2 From Struggle to Accommodation: The General Union of Palestine Students and PLO

3 The Politics of Survival: The GUPS in Times of Crisis

4 Between Cairo and Beirut: The GUPS in the Aftermath of the 1973 War

5 The 1980s: Military Challenges and Paradigm Shift

6 The Emergence of the Palestinian Higher Education System

7 Between Academic Freedom and Military Supervision: The Palestinian Universities and the National Struggle

8 The Palestinian Student Movement in the West Bank and Gaza: A Sociopolitical Account

9 The Palestinian Student Movement Between Two Intifadas

ToC: Journal of Palestine Studies 44.1 (2014)

Table of Contents Alert
University of California Press is happy to notify you that the new issue of Journal of Palestine Studies is now available. The online issues of this journal are hosted on JSTOR on behalf of University of California Press.
Journal Cover Journal of Palestine Studies
Vol. 44, No. 1, Autumn 2014
SPECIAL ISSUE: OPERATION PROTECTIVE EDGE

Cover
Journal of Palestine Studies Autumn 2014, Vol. 44, No. 1
Front Matter
Journal of Palestine Studies Autumn 2014, Vol. 44, No. 1
Table of Contents
Journal of Palestine Studies Autumn 2014, Vol. 44, No. 1

FROM THE EDITOR

The Dahiya Doctrine, Proportionality, and War Crimes
Rashid I. Khalidi
Journal of Palestine Studies Autumn 2014, Vol. 44, No. 1: 5-13.

ANALYSIS OF THE WAR

Politicide in Gaza: How Israel’s Far Right Won the War
Max Blumenthal
Journal of Palestine Studies Autumn 2014, Vol. 44, No. 1: 14-28.
Another Freedom Summer
Robin D.G. Kelley
Journal of Palestine Studies Autumn 2014, Vol. 44, No. 1: 29-41.
The Psychosis of Permanent War
Chris Hedges
Journal of Palestine Studies Autumn 2014, Vol. 44, No. 1: 42-51.
The Twelve Wars on Gaza
Jean-Pierre Filiu
Journal of Palestine Studies Autumn 2014, Vol. 44, No. 1: 52-60.
The Implications of Joining the ICC after Operation Protective Edge
Victor Kattan
Journal of Palestine Studies Autumn 2014, Vol. 44, No. 1: 61-73.
Photos
Journal of Palestine Studies Autumn 2014, Vol. 44, No. 1: 74-75.

AN OFFICIAL PERSPECTIVE

Interview with Hanan Ashrawi: Oslo, the PA, and Reinventing the PLO
Rashid Khalidi
Journal of Palestine Studies Autumn 2014, Vol. 44, No. 1: 76-87.
Photos
Journal of Palestine Studies Autumn 2014, Vol. 44, No. 1: 88-90.

DISSECTING THE DISCOURSE

Blaming the Victims
Diana Buttu
Journal of Palestine Studies Autumn 2014, Vol. 44, No. 1: 91-96.
Crisis Moments: Shifting the Discourse
Yousef Munayyer
Journal of Palestine Studies Autumn 2014, Vol. 44, No. 1: 97-105.
Interview with Noura Erakat: Framing the Palestinian Narrative
Nehad Khader
Journal of Palestine Studies Autumn 2014, Vol. 44, No. 1: 106-117.
Photos
Journal of Palestine Studies Autumn 2014, Vol. 44, No. 1: 118-119.

PERSONAL REFLECTIONS

After the Smoke Clears: Gaza’s Everyday Resistance
Laila El-Haddad
Journal of Palestine Studies Autumn 2014, Vol. 44, No. 1: 120-125.
Interview with Dr. Basil Baker: Quick Death under Fire, Slow Death under Siege
Nehad Khader
Journal of Palestine Studies Autumn 2014, Vol. 44, No. 1: 126-132.
A Response to Elie Wiesel
Sara Roy
Journal of Palestine Studies Autumn 2014, Vol. 44, No. 1: 133-134.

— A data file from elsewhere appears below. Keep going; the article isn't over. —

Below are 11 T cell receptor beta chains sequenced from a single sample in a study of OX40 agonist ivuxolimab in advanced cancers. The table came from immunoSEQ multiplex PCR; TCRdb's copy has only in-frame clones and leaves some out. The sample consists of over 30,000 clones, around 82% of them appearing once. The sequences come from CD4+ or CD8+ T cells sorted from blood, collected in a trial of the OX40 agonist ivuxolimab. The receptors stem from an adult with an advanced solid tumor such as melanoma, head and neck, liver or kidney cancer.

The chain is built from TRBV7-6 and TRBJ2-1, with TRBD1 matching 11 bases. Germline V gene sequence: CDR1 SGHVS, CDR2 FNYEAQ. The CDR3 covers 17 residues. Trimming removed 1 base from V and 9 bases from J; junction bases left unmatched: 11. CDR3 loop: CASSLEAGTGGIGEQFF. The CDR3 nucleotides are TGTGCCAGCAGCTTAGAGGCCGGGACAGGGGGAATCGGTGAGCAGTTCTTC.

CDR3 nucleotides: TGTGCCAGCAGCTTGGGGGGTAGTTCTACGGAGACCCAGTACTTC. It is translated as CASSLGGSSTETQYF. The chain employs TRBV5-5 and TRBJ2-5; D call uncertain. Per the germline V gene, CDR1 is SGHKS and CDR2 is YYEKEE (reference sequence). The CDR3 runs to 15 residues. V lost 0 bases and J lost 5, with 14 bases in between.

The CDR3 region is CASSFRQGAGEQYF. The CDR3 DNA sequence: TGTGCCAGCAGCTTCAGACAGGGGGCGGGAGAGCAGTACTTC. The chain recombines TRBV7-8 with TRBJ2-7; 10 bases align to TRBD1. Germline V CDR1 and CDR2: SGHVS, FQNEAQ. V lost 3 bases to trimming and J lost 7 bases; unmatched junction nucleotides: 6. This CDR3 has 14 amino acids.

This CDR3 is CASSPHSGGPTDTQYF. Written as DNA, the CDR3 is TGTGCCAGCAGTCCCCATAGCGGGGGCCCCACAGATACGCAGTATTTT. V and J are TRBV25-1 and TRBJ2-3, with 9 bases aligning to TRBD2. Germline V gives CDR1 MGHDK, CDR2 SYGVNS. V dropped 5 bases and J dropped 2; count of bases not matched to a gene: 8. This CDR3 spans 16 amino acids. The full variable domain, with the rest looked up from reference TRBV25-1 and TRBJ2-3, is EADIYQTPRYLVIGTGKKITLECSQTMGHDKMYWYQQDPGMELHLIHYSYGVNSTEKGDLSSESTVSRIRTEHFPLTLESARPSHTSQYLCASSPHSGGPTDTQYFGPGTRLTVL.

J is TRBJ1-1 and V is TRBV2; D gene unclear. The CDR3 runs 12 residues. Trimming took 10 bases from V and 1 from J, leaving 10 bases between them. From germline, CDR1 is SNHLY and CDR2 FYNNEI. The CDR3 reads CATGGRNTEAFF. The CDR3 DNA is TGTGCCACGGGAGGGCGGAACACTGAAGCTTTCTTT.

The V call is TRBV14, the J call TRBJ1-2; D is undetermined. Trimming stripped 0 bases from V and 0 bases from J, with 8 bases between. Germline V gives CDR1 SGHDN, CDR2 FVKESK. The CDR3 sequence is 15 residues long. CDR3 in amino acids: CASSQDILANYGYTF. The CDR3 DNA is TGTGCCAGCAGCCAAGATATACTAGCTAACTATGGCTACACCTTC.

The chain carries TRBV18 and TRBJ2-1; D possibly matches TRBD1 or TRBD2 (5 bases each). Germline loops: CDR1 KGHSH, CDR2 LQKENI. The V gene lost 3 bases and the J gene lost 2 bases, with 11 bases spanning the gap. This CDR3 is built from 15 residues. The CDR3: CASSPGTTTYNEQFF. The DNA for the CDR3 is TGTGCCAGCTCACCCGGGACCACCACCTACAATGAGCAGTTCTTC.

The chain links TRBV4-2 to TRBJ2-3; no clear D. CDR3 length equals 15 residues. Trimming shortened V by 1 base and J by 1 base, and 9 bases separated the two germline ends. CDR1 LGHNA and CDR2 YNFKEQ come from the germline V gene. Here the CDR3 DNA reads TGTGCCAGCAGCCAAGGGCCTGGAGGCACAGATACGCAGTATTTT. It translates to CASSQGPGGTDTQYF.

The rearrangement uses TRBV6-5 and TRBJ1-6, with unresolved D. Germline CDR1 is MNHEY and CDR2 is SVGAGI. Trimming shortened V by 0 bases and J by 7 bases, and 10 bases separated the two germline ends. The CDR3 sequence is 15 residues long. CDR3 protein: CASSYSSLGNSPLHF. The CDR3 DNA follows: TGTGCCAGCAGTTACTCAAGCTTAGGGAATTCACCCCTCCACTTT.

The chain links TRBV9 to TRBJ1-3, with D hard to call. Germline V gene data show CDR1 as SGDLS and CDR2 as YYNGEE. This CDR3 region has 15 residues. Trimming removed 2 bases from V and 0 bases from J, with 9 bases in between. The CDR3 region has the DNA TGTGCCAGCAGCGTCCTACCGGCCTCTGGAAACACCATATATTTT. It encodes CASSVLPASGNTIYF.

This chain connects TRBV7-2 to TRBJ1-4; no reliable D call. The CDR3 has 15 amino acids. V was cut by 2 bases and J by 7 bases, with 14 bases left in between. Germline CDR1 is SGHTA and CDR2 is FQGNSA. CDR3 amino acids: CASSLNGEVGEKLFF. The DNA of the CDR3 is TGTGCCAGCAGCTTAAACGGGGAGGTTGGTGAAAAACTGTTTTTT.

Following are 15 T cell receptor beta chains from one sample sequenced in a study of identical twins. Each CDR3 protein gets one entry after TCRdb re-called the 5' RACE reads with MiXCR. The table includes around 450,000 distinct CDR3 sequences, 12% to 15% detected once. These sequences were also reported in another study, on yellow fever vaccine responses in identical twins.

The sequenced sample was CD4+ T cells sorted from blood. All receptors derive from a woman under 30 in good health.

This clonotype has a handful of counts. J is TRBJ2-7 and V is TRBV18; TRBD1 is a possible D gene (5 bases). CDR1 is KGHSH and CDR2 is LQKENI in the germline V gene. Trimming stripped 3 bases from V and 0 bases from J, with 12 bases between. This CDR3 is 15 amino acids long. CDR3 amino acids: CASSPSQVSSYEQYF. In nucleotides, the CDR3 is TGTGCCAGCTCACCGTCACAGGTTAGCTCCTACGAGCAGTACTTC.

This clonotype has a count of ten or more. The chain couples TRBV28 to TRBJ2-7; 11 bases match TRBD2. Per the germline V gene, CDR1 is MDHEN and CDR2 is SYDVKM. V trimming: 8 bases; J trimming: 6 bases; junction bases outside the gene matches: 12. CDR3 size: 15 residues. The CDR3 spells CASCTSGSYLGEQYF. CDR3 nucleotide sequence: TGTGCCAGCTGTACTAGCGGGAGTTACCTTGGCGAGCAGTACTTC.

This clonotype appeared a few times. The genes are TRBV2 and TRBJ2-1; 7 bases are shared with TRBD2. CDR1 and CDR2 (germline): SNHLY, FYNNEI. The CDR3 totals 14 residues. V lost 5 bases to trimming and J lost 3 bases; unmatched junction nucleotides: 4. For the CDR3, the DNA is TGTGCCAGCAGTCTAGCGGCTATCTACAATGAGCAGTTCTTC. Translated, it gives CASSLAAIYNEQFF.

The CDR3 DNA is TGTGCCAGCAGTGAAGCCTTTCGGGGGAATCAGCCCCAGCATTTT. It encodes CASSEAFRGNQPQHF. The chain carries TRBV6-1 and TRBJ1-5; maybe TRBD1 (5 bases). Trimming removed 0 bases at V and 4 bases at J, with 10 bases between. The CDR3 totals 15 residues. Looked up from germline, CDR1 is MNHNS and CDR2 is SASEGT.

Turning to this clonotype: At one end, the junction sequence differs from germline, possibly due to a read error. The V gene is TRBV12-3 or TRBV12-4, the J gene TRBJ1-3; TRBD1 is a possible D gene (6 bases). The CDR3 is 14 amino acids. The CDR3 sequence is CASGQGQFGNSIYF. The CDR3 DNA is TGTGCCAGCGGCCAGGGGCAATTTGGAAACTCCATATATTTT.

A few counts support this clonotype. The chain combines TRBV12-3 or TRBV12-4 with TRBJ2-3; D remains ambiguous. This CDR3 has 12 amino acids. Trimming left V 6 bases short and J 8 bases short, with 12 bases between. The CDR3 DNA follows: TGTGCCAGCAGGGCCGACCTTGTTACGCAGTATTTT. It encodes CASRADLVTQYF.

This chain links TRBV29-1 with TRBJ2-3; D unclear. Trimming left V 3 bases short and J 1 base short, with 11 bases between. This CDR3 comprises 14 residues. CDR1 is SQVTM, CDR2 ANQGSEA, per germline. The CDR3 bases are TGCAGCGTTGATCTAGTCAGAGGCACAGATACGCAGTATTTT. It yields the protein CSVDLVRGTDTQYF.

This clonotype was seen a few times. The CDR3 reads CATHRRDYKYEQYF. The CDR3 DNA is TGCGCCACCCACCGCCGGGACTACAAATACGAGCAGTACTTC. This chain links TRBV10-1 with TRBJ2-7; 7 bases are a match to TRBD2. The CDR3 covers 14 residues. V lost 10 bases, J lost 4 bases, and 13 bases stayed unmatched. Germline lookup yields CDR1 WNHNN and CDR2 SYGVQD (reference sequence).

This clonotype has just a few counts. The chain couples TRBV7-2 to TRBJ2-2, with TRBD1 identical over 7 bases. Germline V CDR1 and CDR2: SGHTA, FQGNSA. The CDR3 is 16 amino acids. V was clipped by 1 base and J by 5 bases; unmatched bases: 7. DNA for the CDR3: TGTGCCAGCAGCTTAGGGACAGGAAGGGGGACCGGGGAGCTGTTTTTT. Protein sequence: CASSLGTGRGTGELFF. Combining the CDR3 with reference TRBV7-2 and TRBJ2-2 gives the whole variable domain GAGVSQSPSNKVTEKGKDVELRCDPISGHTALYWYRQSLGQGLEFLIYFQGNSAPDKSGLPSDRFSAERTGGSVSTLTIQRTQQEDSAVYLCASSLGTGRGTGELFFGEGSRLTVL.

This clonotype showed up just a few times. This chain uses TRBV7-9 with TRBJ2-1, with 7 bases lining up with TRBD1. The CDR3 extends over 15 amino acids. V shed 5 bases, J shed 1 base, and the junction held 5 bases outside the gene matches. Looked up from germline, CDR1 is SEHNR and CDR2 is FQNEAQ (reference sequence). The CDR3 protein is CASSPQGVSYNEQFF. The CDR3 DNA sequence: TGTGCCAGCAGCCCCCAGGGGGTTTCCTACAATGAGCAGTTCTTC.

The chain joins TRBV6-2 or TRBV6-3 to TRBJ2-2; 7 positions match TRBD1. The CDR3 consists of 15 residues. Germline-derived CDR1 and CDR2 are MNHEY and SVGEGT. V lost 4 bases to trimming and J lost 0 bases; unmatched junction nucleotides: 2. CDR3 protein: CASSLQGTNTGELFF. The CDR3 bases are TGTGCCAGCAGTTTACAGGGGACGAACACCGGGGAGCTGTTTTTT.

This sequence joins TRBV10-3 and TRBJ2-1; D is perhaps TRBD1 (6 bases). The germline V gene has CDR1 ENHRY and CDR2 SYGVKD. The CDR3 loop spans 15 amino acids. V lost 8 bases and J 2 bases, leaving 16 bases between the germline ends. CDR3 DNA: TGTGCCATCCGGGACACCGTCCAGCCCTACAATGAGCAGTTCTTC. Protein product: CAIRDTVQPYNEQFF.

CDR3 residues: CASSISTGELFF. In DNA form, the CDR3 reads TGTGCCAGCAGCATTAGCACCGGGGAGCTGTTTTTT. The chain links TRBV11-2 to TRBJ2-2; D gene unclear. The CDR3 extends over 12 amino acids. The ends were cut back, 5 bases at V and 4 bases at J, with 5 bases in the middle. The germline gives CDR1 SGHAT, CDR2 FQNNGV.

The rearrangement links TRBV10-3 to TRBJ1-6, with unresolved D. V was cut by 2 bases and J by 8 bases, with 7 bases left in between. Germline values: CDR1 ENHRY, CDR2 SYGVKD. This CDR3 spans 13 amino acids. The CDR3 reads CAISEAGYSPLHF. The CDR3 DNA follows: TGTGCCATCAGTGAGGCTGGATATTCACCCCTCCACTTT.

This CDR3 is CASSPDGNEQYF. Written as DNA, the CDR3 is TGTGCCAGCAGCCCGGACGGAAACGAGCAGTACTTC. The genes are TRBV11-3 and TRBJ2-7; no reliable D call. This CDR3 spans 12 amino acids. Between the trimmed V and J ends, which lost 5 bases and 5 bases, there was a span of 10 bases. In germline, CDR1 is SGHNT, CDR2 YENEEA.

Photos
Journal of Palestine Studies Autumn 2014, Vol. 44, No. 1: 135-136.

CENTENNIAL PERSPECTIVE

Palestine and Palestine Studies: One Century after World War I and the Balfour Declaration
Walid Khalidi
Journal of Palestine Studies Autumn 2014, Vol. 44, No. 1: 137-147.

RECENT BOOKS

Review: The Battle for Justice in Palestine
The Battle for Justice in Palestine by by Ali Abunimah
Review by: Richard Falk
Journal of Palestine Studies Autumn 2014, Vol. 44, No. 1: 148-150.
Review: 40 Years of Israeli Occupation: 1967–2007
40 Years of Israeli Occupation: 1967–2007 by by Hiltrud Awad; Hilmi S. Salem; Suhail Khalilieh; Jad Issac
Review by: Ahmad El-Atrash and Lubna Shaheen
Journal of Palestine Studies Autumn 2014, Vol. 44, No. 1: 150-152.
Review: Arab Christians in British Mandate Palestine: Communalism and Nationalism, 1917–1948
Arab Christians in British Mandate Palestine: Communalism and Nationalism, 1917–1948 by Noah Haiduc-Dale
Review by: George Emile Irani
Journal of Palestine Studies Autumn 2014, Vol. 44, No. 1: 152-154.
Review: UNRWA and Palestinian Refugees: From Relief and Works to Human Development
UNRWA and Palestinian Refugees: From Relief and Works to Human Development by edited by Sari Hanafi; Leila Hilal; Lex Takkenberg
Review by: Benjamin Schiff
Journal of Palestine Studies Autumn 2014, Vol. 44, No. 1: 154-156.
Review: Zionism and Land Tenure in Mandate Palestine
Zionism and Land Tenure in Mandate Palestine by by Aida Asim Essaid
Review by: Michael R. Fischbach
Journal of Palestine Studies Autumn 2014, Vol. 44, No. 1: 156-158.
Review: Unfree in Palestine: Registration, Documentation and Movement Restriction
Unfree in Palestine: Registration, Documentation and Movement Restriction by by Nadia Abu-Zahra; Adah Kay
Review by: Roger Heacock
Journal of Palestine Studies Autumn 2014, Vol. 44, No. 1: 158-160.
Review: Memories of Absence: How Muslims Remember Jews in Morocco
Memories of Absence: How Muslims Remember Jews in Morocco by by Aomar Boum
Review by: Sami Shalom Chetrit
Journal of Palestine Studies Autumn 2014, Vol. 44, No. 1: 160-163.
SELECTIONS FROM THE PRESS
Journal of Palestine Studies Autumn 2014, Vol. 44, No. 1: 164-190.
PALESTINE UNBOUND
Journal of Palestine Studies Autumn 2014, Vol. 44, No. 1: 191-203.
UPDATE ON CONFLICT AND DIPLOMACY
Ben White
Journal of Palestine Studies Autumn 2014, Vol. 44, No. 1: 204-237.
DOCUMENTS AND SOURCE MATERIAL
Journal of Palestine Studies Autumn 2014, Vol. 44, No. 1: 238-272.
JPS Responds to Israel’s Prime Minister
Journal of Palestine Studies Autumn 2014, Vol. 44, No. 1: 273-274.

New Book: Ziv, Why Hawks Become Doves

Ziv, Guy. Why Hawks Become Doves: Shimon Peres and Foreign Policy Change in Israel. Albany: State University of New York Press, 2014. 

 

Doves

 

URL: http://www.sunypress.edu/p-5944-why-hawks-become-doves.aspx

 

Abstract